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  • Teenage Money Management Tips: How to Talk to Your Teen About Managing Money

    You might shell out $20 so your kid can go to the mall with their friends or grab a smoothie with the rest of the team after practice.

    However, once they reach working age, they might be surprised when you hit them with the ol’, “If you want to go, you’ll have to pay for it.”

    Try to remember your child has no experience earning or managing money, only spending it. Instead of hoping they’ll figure it out, give them some guidance to avoid financial trouble down the road.

    Have an Open and Honest Conversation

    If you’ve had the sex talk, the drinking talk, or the drugs talk with your teen, you probably already know the tenets of important parent-to-kid conversations. If you shied away from these, fret not. Some of these skills can help you with those conversations, too!

    First, let them know you value their growing independence. Teaching them about finances empowers them to become a more independent, confident adult. You’re not educating them because you’re getting ready to cut them off, you’re educating them because you believe in their ability to manage money well. 

    Let them know that while you believe in their ability to be responsible, mistakes are also a part of life. Debt, late fees, emotional spending, investing, and doing taxes on your own are all challenges that come with managing your own money.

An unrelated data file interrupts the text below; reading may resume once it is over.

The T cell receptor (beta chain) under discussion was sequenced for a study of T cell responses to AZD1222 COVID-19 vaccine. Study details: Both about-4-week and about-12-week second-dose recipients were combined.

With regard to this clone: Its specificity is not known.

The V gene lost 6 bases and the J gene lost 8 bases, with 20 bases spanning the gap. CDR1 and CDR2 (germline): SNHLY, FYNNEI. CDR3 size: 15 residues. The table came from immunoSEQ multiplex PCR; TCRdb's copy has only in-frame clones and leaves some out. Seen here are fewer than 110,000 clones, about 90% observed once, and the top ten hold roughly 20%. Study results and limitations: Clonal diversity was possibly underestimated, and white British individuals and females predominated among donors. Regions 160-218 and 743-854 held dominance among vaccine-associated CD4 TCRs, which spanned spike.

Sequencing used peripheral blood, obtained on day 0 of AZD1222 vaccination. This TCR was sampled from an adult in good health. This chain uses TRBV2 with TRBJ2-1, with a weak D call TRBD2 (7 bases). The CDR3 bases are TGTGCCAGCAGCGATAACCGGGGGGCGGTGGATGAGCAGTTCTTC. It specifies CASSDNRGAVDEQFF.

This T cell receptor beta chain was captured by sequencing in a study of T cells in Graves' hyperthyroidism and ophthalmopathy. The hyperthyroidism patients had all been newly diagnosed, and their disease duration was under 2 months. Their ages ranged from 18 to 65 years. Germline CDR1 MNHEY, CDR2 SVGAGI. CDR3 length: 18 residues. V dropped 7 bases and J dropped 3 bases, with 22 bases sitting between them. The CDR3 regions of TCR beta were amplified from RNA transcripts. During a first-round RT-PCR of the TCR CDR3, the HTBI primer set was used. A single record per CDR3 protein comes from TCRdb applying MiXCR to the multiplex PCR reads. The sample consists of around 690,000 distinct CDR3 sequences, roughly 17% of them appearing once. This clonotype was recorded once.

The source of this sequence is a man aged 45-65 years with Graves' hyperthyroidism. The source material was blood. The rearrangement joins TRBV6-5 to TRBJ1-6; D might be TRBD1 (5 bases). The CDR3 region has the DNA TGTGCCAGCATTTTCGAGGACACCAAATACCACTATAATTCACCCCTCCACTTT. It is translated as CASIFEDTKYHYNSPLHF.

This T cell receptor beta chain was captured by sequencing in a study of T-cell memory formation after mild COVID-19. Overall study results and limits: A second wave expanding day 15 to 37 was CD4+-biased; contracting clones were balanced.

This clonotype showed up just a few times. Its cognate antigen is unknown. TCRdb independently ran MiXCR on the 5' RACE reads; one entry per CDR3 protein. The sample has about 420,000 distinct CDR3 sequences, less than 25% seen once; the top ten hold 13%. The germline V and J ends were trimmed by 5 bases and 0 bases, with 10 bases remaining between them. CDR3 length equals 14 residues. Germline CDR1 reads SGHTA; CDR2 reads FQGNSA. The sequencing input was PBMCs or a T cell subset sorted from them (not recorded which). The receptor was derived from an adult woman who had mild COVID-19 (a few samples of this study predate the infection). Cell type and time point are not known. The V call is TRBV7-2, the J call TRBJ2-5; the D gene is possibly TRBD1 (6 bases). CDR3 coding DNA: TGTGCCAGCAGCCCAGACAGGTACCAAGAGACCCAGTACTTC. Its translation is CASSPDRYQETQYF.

Be a safe space for them to come to you for guidance on any of these topics. (Even after they’ve moved out.)

    Listen (or ask) for their insecurities about money going into getting their first few paychecks. Help them feel heard and supported, and try not to blame them for things that go wrong. Hiccups come with growth, so opt to focus on what they can do better next time.

    Share the Reality of Your Family Budget

    Whether you show them your actual bank statements or just a percentage breakdown of your household spending is up to you. Either way, you should be as transparent as possible. 

    Odds are they won’t meet another person who’s this willing to show them their personal finances. It tends to be a private, taboo topic to discuss, but real-world examples are necessary to ground their experience.

    Invite them to participate in family financial decisions. Think budgeting out a grocery list or a more fun, creative endeavor, like re-decorating the patio for summer.

    Visualize Healthy Money Management

    Get a few baskets to help your teen visually split up their paychecks into essentials, personal spending, and savings. A classic rule of thumb is the 50/30/20 rule—50% toward essentials, 30% toward recreational spending, and 20% toward savings.

    As they get older and build more of a routine for themselves, they can adjust these numbers as needed. However, it’s always great to have a place to start.

    Managing Money: Plan Short-Term Savings Goals

    Come up with a savings goal that you know your teen can achieve in under a year. For example, say their favorite artist is coming to town in three months. Go over the cost of tickets together and assist them as they work out a budget schedule to reach their goal. 

    Keep the budget goal in a public space where you and them can check in with it often. Try not to micromanage and simply let them figure it out until they come to you with questions.

    Open a Savings Account Together

    Most banks won’t let teenagers open savings accounts without a parent. Make a day of it! Take your kid to lunch, then hit the bank to open the joint account together. 

    Choose something that offers no fees, online management tools, and maybe some benefits tied with their place of employment. 

    No matter how much you prepare them, you can’t prevent everything. Leave your confidence with your kid and your nerves with your therapist. Schedule your first appointment with me today.

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